12
h0ru5
19d

all of them. countless wasted hours.

as fate decided to turn me from $random-dev-geek into "the guy that calls the shots in tech", one of my earliest decisions was to automate formatting.

everywhere, automated at CI.

gofmt was an inspiration for the industry.
js?/ts? use prettier
C++? use ClangFormat
etc.

always default settings.
enforced by pre-commit hooks and CI.

never a single argument about bracket style, I don't care if someone likes single or double quotes better.

"fucks given" counter is fixed at 0.
everybody prefers it (ok, sometimes after a while sometimes)

of course there is still some more conventions to do for us humans.
IMHO the most critical ones.

like naming or even casing (camel, snake, kebab, - which one works where), but taking out most of the "so what" decisions takes discussions to a much more resonable level.

Comments
  • 2
    ... what is kebab case?
  • 5
    @Midnigh-shcode this-is-kebab-case (cause it looks like pierced), I read the term once and found it cute. probably there is a more correct one
  • 2
    @h0ru5 what language supports such naming style? I'm pretty sure C/C++ don't like that because they always treat - as a minus sign, and I think python complains too.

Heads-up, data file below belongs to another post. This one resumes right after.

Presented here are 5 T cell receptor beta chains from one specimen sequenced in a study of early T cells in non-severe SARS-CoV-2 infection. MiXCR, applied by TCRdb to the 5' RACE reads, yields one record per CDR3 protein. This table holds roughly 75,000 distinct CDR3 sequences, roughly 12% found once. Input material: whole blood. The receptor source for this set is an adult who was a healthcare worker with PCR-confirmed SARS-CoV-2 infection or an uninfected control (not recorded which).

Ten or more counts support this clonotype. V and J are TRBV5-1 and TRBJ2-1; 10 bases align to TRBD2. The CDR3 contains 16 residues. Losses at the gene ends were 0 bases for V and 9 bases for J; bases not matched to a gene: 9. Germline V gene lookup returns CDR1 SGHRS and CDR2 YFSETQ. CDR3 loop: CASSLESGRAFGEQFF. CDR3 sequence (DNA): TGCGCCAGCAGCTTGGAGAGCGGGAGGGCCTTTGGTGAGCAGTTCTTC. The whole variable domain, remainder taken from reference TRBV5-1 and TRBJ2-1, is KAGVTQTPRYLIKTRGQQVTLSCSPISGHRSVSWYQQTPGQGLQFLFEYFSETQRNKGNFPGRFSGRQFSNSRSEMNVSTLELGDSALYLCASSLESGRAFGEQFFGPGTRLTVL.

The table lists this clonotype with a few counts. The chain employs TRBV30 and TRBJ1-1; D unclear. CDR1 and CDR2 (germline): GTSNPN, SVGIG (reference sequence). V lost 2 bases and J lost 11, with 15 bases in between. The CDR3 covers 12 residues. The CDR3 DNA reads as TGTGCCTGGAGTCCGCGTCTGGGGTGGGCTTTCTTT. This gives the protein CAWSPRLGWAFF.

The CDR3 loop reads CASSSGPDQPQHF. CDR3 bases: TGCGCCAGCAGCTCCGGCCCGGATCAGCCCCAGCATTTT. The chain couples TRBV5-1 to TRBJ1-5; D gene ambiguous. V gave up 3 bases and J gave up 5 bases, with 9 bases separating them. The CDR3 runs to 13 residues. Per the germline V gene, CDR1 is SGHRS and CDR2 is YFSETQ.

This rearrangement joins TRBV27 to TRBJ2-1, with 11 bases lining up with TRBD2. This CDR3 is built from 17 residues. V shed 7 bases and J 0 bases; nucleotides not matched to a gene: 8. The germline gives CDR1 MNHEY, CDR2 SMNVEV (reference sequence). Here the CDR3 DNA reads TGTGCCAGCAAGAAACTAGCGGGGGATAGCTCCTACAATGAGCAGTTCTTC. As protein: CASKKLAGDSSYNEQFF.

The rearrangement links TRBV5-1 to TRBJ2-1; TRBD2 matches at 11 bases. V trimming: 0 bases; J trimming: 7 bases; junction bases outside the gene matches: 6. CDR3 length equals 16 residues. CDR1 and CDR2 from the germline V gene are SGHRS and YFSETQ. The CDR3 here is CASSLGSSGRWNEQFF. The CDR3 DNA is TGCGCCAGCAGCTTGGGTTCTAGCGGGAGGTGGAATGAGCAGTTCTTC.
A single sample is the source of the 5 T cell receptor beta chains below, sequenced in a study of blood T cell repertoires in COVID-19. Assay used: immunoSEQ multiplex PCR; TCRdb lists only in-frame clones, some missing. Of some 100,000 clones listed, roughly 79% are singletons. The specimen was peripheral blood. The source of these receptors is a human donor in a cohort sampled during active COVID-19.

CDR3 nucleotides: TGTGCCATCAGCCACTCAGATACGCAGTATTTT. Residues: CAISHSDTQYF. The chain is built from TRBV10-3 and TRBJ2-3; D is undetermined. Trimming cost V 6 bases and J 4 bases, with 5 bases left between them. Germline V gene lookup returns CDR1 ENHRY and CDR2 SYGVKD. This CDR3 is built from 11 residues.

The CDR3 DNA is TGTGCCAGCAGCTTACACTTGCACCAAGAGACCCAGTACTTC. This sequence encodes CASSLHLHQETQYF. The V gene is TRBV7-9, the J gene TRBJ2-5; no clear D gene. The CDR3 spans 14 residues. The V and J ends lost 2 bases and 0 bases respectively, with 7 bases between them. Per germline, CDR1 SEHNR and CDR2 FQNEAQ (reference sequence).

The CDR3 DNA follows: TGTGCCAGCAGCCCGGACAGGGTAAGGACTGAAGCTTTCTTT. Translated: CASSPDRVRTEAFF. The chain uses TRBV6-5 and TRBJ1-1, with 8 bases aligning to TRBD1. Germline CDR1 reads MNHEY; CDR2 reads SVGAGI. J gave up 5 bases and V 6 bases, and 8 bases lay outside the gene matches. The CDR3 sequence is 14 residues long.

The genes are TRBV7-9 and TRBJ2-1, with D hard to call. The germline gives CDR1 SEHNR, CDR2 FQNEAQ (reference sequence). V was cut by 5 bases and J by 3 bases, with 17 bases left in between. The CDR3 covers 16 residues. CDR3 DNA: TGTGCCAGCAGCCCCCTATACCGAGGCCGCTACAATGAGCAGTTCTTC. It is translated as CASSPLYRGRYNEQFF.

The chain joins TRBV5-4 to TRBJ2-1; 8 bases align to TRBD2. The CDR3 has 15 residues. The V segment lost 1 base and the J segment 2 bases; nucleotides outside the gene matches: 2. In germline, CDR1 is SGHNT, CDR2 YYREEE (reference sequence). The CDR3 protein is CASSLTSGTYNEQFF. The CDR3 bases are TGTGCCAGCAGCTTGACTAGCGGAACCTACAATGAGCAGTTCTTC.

• 2
    on small teams ive just bitten my tongue because its not worth arguing. on larger teams/ bigger companies even if i put my opinion out there it would be lost. there’s no point. there’s always louder or more entitled that get to call the shots. its cool you get to set the standard at your place
  • 1
    @endor js allows -
    I know of vuejs library that allows kebab case.
  • 0
    @endor I see it often it in frontend (web components, CSS classes) and URIs and some special things like e.g. HTTP headers

    opposedly, this_case (I know it as snake) and thisOne/ThisOne (camel, isn't it?) for variables and JSON keys.

    I currently try to seperate name and case, i.e. keep the same words for the same thing across the system (polyglot in our case) and alter just the case.
Add Comment